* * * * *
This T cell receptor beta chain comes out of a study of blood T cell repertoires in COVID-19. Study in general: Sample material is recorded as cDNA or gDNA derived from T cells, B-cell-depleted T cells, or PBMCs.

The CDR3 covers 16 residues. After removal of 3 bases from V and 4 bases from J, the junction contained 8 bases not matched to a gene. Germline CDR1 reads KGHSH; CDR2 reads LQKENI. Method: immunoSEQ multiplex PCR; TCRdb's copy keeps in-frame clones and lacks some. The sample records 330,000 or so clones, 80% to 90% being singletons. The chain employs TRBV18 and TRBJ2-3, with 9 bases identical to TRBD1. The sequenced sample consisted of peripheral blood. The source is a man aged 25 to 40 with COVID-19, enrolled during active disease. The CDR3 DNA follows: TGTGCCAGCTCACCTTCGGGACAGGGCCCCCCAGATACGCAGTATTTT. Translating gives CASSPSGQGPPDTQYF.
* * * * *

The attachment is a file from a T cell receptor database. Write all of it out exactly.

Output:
This T cell receptor beta chain comes out of a study of blood T cell repertoires in COVID-19. Study in general: Sample material is recorded as cDNA or gDNA derived from T cells, B-cell-depleted T cells, or PBMCs.

The CDR3 covers 16 residues. After removal of 3 bases from V and 4 bases from J, the junction contained 8 bases not matched to a gene. Germline CDR1 reads KGHSH; CDR2 reads LQKENI. Method: immunoSEQ multiplex PCR; TCRdb's copy keeps in-frame clones and lacks some. The sample records 330,000 or so clones, 80% to 90% being singletons. The chain employs TRBV18 and TRBJ2-3, with 9 bases identical to TRBD1. The sequenced sample consisted of peripheral blood. The source is a man aged 25 to 40 with COVID-19, enrolled during active disease. The CDR3 DNA follows: TGTGCCAGCTCACCTTCGGGACAGGGCCCCCCAGATACGCAGTATTTT. Translating gives CASSPSGQGPPDTQYF.